Significant South African exporters are: Cape Gate Fence and Wire Works (Pty) Ltd; Consolidated Wire Industries (Pty) Ltd; and Independent Galvanising (Pty) Ltd.
Significant importers of galvanised wire from South Africa are: Anchor Wire Limited; Euro Corporation Limited; Hurricane Wire Products; Paul Industries; and Ullrich Machinery Corporation Limited.
Goods are dumped if the price at which they are sold to New Zealand importers is less than the price at which they are normally sold on the domestic market in the country of export. The difference in these prices is the margin of dumping.
The investigation has examined imports of galvanised wire from South Africa over the year ended May 2002 and has provisionally found that 98 percent of these imports were dumped. Dumping margins range from 10 to 33 percent. One South African exporter of very small quantities was found to be not dumping.
Dumping is not illegal, nor is it inconsistent with the GATT and other World Trade Organisation Agreements. WTO members have agreed, however, that action may be taken against dumped goods which cause or threaten to cause material injury to a domestic industry.
The investigation to date has found that imports of South African galvanised wire have increased significantly. Pacific Wire’s prices have been undercut by most of the dumped imports. The dumped imports have forced Pacific Wire’s price down and restricted its ability to increase prices to reflect increased costs, resulting in a decline in profits.
The Trade Remedies Group of the Ministry of Economic Development completes dumping investigations in terms of the Dumping and Countervailing Duties Act 1988 and consistent with the WTO Anti-dumping Agreement.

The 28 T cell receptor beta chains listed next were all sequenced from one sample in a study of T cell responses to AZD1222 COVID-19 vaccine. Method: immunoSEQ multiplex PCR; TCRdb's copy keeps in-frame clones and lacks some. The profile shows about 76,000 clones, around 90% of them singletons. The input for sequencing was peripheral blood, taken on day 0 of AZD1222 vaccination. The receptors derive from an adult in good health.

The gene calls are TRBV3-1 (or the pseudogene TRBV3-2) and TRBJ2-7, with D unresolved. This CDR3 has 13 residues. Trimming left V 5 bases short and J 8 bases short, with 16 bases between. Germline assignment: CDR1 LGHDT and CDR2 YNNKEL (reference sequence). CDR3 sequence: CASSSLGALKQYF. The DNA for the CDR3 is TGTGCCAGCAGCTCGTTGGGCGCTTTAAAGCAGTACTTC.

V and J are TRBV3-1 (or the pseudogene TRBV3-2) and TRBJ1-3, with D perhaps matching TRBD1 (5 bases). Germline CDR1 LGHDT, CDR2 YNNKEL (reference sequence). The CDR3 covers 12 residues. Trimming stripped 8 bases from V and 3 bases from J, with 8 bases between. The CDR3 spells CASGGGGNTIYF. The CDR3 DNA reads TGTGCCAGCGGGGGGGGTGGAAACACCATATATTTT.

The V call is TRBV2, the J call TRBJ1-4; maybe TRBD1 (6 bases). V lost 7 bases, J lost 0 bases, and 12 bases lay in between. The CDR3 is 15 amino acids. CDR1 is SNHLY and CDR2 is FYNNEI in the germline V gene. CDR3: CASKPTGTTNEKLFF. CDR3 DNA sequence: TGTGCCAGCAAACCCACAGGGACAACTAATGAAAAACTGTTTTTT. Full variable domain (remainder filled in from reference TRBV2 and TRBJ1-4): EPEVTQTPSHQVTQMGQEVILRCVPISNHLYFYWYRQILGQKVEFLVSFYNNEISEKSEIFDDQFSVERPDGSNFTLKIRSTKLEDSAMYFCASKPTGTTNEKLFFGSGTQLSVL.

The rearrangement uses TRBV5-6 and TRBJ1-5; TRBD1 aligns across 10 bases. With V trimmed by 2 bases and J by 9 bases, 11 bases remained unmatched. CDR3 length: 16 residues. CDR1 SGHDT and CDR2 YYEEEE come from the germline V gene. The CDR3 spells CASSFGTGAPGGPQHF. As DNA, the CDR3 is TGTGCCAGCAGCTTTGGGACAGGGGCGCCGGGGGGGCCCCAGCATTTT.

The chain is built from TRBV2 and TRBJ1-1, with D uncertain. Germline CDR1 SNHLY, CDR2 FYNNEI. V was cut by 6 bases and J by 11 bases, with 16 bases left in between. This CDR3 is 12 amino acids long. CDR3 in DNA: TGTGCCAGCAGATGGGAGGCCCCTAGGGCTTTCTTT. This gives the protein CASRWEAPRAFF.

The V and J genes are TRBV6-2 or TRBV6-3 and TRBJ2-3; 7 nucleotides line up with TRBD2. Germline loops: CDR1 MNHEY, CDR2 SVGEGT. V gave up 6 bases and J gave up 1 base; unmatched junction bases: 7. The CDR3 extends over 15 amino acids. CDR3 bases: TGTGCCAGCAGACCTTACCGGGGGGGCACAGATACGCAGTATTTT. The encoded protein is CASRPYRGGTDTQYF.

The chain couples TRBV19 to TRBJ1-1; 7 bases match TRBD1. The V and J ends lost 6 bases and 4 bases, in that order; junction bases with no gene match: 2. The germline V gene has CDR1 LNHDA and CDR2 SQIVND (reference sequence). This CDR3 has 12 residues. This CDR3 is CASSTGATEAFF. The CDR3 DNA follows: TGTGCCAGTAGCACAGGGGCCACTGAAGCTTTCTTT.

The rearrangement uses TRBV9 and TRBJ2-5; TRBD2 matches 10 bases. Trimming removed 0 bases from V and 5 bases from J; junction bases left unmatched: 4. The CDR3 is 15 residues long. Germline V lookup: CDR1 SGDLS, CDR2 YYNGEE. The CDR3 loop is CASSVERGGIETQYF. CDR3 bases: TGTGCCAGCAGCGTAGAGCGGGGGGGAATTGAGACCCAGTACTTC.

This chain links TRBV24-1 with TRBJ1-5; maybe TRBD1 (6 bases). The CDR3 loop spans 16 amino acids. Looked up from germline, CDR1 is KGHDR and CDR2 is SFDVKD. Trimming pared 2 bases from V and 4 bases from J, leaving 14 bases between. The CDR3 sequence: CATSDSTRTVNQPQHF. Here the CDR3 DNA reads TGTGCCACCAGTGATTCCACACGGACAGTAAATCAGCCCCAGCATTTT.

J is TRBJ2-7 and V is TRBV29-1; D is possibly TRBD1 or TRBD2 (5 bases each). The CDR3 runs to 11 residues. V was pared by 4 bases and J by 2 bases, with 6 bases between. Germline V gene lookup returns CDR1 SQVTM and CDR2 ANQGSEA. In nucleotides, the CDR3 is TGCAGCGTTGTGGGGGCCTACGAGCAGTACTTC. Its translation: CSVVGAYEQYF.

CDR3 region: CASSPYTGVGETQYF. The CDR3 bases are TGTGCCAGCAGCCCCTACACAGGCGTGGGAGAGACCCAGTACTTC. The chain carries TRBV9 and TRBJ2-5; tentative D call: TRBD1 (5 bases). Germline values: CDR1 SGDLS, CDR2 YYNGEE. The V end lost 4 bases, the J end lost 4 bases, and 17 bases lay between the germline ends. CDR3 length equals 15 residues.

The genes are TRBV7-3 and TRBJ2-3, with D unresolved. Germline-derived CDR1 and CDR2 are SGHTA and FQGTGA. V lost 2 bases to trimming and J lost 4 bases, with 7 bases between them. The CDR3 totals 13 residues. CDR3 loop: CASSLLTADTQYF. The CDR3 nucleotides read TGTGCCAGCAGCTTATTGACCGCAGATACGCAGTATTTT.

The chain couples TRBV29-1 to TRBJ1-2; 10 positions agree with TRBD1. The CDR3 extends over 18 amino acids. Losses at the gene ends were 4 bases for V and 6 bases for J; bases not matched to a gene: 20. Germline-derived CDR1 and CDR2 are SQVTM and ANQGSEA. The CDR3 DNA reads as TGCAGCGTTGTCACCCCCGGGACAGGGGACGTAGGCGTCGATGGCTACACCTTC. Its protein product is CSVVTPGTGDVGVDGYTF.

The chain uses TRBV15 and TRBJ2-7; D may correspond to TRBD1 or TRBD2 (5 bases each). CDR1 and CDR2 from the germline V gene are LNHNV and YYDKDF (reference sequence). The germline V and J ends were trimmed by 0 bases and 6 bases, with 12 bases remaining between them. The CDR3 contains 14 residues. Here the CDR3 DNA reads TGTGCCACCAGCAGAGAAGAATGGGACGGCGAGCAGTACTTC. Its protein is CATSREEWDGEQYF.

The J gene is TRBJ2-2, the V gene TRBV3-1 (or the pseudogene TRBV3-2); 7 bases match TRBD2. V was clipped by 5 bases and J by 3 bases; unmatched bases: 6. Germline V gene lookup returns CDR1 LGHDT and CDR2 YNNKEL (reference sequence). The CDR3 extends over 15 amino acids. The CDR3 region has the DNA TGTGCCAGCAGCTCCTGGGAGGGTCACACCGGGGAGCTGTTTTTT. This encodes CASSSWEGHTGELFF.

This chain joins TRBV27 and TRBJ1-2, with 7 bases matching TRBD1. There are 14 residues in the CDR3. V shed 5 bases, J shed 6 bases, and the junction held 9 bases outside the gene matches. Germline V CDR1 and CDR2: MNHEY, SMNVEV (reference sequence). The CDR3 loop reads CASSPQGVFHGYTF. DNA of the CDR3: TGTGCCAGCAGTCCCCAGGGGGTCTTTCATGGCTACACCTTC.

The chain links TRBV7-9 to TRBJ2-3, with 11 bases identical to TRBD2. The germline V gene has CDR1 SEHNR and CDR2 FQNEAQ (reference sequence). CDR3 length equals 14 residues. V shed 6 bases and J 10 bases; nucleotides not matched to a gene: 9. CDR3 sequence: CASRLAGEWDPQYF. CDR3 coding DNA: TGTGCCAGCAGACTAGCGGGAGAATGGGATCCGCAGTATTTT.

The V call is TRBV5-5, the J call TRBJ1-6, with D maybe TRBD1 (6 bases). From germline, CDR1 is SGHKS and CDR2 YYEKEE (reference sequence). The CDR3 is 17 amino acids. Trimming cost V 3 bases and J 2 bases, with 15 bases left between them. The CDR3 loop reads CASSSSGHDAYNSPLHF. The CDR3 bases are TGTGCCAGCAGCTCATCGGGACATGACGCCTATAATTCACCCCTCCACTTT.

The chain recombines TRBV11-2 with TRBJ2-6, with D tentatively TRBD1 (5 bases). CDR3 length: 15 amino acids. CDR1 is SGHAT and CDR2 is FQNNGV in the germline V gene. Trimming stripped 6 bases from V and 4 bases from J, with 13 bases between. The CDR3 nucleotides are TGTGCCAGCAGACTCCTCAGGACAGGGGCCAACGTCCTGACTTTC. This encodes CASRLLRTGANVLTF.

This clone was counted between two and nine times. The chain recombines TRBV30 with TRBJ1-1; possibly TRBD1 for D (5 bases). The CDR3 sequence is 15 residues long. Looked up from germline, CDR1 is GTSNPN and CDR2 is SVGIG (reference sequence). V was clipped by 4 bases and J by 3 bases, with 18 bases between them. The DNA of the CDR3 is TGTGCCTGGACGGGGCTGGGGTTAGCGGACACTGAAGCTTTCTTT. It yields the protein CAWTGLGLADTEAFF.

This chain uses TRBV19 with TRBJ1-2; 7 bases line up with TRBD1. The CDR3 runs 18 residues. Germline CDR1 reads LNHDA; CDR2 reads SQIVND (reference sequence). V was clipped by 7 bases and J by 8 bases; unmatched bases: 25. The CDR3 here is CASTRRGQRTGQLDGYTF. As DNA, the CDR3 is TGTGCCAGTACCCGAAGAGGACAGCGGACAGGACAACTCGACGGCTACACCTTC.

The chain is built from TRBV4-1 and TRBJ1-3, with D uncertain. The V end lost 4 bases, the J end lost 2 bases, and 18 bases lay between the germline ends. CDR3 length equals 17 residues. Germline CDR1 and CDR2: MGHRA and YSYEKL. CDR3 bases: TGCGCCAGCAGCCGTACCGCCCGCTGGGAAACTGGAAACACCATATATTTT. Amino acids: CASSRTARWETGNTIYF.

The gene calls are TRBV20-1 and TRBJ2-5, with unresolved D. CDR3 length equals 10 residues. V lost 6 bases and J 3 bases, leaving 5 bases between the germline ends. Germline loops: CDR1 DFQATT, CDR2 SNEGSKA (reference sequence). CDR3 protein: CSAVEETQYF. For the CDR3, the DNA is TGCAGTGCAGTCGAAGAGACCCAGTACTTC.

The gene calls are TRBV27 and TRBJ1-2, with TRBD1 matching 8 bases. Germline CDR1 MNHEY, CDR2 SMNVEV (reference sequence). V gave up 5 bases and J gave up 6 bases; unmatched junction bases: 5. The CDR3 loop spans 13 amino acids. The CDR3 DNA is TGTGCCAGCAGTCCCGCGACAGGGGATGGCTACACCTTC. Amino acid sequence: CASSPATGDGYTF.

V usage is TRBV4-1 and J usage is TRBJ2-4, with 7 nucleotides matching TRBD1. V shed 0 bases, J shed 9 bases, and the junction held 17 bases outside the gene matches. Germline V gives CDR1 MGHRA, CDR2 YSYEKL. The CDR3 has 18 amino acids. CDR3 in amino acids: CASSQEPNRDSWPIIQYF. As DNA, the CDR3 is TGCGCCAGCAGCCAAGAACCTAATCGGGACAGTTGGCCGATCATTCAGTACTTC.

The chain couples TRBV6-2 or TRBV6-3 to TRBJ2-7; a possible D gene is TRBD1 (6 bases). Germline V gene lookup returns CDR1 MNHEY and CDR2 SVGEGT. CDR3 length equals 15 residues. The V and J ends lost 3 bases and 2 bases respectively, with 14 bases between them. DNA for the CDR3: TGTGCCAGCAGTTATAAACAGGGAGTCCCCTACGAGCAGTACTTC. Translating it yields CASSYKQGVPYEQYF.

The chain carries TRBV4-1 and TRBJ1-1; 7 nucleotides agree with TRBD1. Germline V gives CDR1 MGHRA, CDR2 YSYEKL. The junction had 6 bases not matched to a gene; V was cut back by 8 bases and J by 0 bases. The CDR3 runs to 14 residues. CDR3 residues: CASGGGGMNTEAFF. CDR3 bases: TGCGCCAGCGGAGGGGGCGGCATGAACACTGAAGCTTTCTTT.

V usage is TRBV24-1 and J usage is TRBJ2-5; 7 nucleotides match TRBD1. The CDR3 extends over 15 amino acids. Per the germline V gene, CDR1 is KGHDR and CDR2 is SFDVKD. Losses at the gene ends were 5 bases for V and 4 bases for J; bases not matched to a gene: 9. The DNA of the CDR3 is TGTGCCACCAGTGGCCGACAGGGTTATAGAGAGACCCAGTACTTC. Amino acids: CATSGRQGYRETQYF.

Investigations involve thorough checking of the evidence in the application document, and extensive gathering and analysis of industry and trade data to establish whether dumping is causing or threatening to cause material injury to the New Zealand industry.
The investigation was initiated on 28 June 2002. Within 150 days of initiating an investigation, in this case by 25 November 2002, the Ministry is required to inform all interested parties of the essential facts and conclusions likely to form the basis for any final determination.
The investigation must be completed by 180 days from initiation, that is by 25 December 2002. By this date the Minister of Commerce must make a final determination of whether or not the goods are dumped and are causing or threatening to cause material injury to the industry.
Applicant industries may ask that provisional anti-dumping duties be applied to dumped imports. Provisional anti-dumping duties may be imposed at any time after 60 days from the date of the initiation of an investigation, if they are needed to prevent material injury being caused during the remainder of the investigation. Pacific Wire asked that provisional anti-dumping duties be imposed.
If the Minister of Commerce makes a final determination that dumping is causing or threatening to cause material injury to the New Zealand industry, the Minister may impose final anti-dumping duties. Any final duties would be set at a level calculated to remove the injury to the local industry, and as such can be lower than the margin of dumping.